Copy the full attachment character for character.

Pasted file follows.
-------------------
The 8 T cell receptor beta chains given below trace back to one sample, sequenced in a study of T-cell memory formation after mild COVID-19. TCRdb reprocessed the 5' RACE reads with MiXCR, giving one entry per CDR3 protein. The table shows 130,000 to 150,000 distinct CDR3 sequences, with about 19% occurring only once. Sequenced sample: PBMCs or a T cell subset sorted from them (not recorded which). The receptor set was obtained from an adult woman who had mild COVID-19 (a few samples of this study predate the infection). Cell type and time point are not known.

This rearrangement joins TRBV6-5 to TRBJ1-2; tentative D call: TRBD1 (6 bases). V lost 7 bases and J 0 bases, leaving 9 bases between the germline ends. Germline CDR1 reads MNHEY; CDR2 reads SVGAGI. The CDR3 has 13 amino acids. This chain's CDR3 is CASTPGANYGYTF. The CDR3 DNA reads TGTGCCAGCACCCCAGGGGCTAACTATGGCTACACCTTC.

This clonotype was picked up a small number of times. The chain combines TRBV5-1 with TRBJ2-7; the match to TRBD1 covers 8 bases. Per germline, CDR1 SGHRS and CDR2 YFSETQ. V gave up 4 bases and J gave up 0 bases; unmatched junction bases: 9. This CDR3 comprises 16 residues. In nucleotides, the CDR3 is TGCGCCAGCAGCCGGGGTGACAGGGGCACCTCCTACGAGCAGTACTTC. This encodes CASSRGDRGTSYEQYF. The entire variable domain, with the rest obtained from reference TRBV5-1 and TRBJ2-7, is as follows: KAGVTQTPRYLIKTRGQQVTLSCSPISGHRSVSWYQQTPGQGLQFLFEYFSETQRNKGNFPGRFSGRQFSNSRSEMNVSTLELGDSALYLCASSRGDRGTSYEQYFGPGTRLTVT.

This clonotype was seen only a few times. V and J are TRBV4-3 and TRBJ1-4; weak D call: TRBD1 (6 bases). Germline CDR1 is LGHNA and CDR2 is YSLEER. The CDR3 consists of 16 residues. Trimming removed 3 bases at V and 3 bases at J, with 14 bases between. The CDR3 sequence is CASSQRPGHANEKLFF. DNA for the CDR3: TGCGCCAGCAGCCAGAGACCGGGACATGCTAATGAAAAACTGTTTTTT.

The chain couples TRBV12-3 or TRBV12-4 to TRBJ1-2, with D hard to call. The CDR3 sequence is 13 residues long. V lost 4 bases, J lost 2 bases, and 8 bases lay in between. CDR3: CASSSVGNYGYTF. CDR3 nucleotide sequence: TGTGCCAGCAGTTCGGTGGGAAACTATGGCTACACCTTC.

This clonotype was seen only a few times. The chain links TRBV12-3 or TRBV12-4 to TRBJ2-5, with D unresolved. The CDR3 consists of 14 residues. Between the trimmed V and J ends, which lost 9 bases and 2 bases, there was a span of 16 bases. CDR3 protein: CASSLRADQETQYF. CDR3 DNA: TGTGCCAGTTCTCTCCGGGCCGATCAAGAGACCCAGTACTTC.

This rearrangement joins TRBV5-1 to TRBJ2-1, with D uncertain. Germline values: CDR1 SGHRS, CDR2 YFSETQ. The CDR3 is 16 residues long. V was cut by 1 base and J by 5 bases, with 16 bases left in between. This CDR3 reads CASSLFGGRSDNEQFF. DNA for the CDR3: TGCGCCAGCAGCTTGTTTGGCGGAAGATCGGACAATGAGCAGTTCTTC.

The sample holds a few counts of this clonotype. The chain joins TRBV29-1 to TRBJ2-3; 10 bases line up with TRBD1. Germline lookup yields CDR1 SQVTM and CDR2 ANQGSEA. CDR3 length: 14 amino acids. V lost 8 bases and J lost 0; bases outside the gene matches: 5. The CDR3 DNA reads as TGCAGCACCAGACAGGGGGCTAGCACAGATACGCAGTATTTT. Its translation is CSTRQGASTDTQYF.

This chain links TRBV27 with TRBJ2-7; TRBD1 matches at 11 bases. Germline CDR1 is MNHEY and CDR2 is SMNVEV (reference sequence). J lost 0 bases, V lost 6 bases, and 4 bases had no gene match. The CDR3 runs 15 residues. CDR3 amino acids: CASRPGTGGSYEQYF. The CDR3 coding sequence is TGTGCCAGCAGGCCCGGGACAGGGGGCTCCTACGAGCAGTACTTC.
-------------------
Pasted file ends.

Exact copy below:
The 8 T cell receptor beta chains given below trace back to one sample, sequenced in a study of T-cell memory formation after mild COVID-19. TCRdb reprocessed the 5' RACE reads with MiXCR, giving one entry per CDR3 protein. The table shows 130,000 to 150,000 distinct CDR3 sequences, with about 19% occurring only once. Sequenced sample: PBMCs or a T cell subset sorted from them (not recorded which). The receptor set was obtained from an adult woman who had mild COVID-19 (a few samples of this study predate the infection). Cell type and time point are not known.

This rearrangement joins TRBV6-5 to TRBJ1-2; tentative D call: TRBD1 (6 bases). V lost 7 bases and J 0 bases, leaving 9 bases between the germline ends. Germline CDR1 reads MNHEY; CDR2 reads SVGAGI. The CDR3 has 13 amino acids. This chain's CDR3 is CASTPGANYGYTF. The CDR3 DNA reads TGTGCCAGCACCCCAGGGGCTAACTATGGCTACACCTTC.

This clonotype was picked up a small number of times. The chain combines TRBV5-1 with TRBJ2-7; the match to TRBD1 covers 8 bases. Per germline, CDR1 SGHRS and CDR2 YFSETQ. V gave up 4 bases and J gave up 0 bases; unmatched junction bases: 9. This CDR3 comprises 16 residues. In nucleotides, the CDR3 is TGCGCCAGCAGCCGGGGTGACAGGGGCACCTCCTACGAGCAGTACTTC. This encodes CASSRGDRGTSYEQYF. The entire variable domain, with the rest obtained from reference TRBV5-1 and TRBJ2-7, is as follows: KAGVTQTPRYLIKTRGQQVTLSCSPISGHRSVSWYQQTPGQGLQFLFEYFSETQRNKGNFPGRFSGRQFSNSRSEMNVSTLELGDSALYLCASSRGDRGTSYEQYFGPGTRLTVT.

This clonotype was seen only a few times. V and J are TRBV4-3 and TRBJ1-4; weak D call: TRBD1 (6 bases). Germline CDR1 is LGHNA and CDR2 is YSLEER. The CDR3 consists of 16 residues. Trimming removed 3 bases at V and 3 bases at J, with 14 bases between. The CDR3 sequence is CASSQRPGHANEKLFF. DNA for the CDR3: TGCGCCAGCAGCCAGAGACCGGGACATGCTAATGAAAAACTGTTTTTT.

The chain couples TRBV12-3 or TRBV12-4 to TRBJ1-2, with D hard to call. The CDR3 sequence is 13 residues long. V lost 4 bases, J lost 2 bases, and 8 bases lay in between. CDR3: CASSSVGNYGYTF. CDR3 nucleotide sequence: TGTGCCAGCAGTTCGGTGGGAAACTATGGCTACACCTTC.

This clonotype was seen only a few times. The chain links TRBV12-3 or TRBV12-4 to TRBJ2-5, with D unresolved. The CDR3 consists of 14 residues. Between the trimmed V and J ends, which lost 9 bases and 2 bases, there was a span of 16 bases. CDR3 protein: CASSLRADQETQYF. CDR3 DNA: TGTGCCAGTTCTCTCCGGGCCGATCAAGAGACCCAGTACTTC.

This rearrangement joins TRBV5-1 to TRBJ2-1, with D uncertain. Germline values: CDR1 SGHRS, CDR2 YFSETQ. The CDR3 is 16 residues long. V was cut by 1 base and J by 5 bases, with 16 bases left in between. This CDR3 reads CASSLFGGRSDNEQFF. DNA for the CDR3: TGCGCCAGCAGCTTGTTTGGCGGAAGATCGGACAATGAGCAGTTCTTC.

The sample holds a few counts of this clonotype. The chain joins TRBV29-1 to TRBJ2-3; 10 bases line up with TRBD1. Germline lookup yields CDR1 SQVTM and CDR2 ANQGSEA. CDR3 length: 14 amino acids. V lost 8 bases and J lost 0; bases outside the gene matches: 5. The CDR3 DNA reads as TGCAGCACCAGACAGGGGGCTAGCACAGATACGCAGTATTTT. Its translation is CSTRQGASTDTQYF.

This chain links TRBV27 with TRBJ2-7; TRBD1 matches at 11 bases. Germline CDR1 is MNHEY and CDR2 is SMNVEV (reference sequence). J lost 0 bases, V lost 6 bases, and 4 bases had no gene match. The CDR3 runs 15 residues. CDR3 amino acids: CASRPGTGGSYEQYF. The CDR3 coding sequence is TGTGCCAGCAGGCCCGGGACAGGGGGCTCCTACGAGCAGTACTTC.